The Riemann zeta function, is the function of the complex variable $s$, defined in the half plane $\Re(s)>1$ by the absolutely convergent series $\zeta(s) = \sum_{n} n^{-s}$

and extends to the whole of $\mathbb{C}$ by analytic continuation. It is known that all the complex zeros of $\zeta(s)$ satisfy $0<\Re(s) <1$.

But am not sure how on they are calculated ?


Basically, naming $s=\sigma+it$, the idea is to use the function $$ \xi(s)=\Gamma(s/2)\pi^{-s/2}(s-1)\zeta(s) $$ because it's real-valued on the critical line $t=1/2$, hence you'll find a zero whenever $\xi(1/2+it)$ changes sign. There are various method to do that, a very nice introduction can be found in Edwards' book ``Riemann's Zeta Function", see for example Section 6.5.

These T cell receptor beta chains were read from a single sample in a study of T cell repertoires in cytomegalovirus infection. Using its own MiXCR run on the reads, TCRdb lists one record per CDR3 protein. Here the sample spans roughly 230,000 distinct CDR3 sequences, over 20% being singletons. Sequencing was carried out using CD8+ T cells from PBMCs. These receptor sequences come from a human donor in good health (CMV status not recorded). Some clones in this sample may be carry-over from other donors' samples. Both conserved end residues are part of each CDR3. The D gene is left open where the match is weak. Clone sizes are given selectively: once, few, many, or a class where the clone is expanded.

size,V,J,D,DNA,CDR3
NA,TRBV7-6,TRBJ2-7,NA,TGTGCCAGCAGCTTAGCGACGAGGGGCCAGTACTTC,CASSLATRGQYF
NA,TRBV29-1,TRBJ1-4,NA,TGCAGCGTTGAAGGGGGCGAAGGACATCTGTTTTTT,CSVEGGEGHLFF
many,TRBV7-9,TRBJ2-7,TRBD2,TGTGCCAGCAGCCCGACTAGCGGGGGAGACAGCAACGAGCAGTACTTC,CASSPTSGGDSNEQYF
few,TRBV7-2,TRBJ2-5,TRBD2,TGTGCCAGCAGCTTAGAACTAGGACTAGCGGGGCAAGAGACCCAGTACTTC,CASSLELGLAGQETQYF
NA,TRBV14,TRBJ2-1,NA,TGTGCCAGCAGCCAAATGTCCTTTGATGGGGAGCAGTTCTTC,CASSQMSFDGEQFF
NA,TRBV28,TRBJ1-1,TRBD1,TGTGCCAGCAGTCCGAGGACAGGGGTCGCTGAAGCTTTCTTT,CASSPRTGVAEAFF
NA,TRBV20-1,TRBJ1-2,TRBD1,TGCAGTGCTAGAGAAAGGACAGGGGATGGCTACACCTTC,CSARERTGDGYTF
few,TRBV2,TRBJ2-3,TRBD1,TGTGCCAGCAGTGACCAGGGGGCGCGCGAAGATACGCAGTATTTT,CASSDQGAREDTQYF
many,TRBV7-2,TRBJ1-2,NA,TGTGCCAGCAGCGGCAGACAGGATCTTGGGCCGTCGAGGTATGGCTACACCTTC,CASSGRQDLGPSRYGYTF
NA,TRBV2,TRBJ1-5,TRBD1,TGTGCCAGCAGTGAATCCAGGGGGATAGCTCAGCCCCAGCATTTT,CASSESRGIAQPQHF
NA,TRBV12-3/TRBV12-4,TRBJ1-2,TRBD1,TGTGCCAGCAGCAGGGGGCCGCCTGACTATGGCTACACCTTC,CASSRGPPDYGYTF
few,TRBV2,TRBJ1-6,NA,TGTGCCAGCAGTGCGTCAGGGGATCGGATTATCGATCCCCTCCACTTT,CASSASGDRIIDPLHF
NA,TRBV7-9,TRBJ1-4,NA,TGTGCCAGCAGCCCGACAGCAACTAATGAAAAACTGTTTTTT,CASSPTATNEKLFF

• $\begingroup$ Thank you @Pittaluga. I understand that the R.H can also be stated as ''all zeros of $\xi(t)$ are real". Since both factors $s-1$ and $\pi^{-s/2}$ are nonzero, it seems the only factor that can be zero is the gamma function ? $\endgroup$ – User1 Feb 8 '16 at 16:40
  • $\begingroup$ It's not so easy, you're dealing with complex numbers, so you have to take into account the arguments...take a look at the reference I suggested you, it's really well written, mostly undergraduate level! $\endgroup$ – PITTALUGA Feb 8 '16 at 19:39

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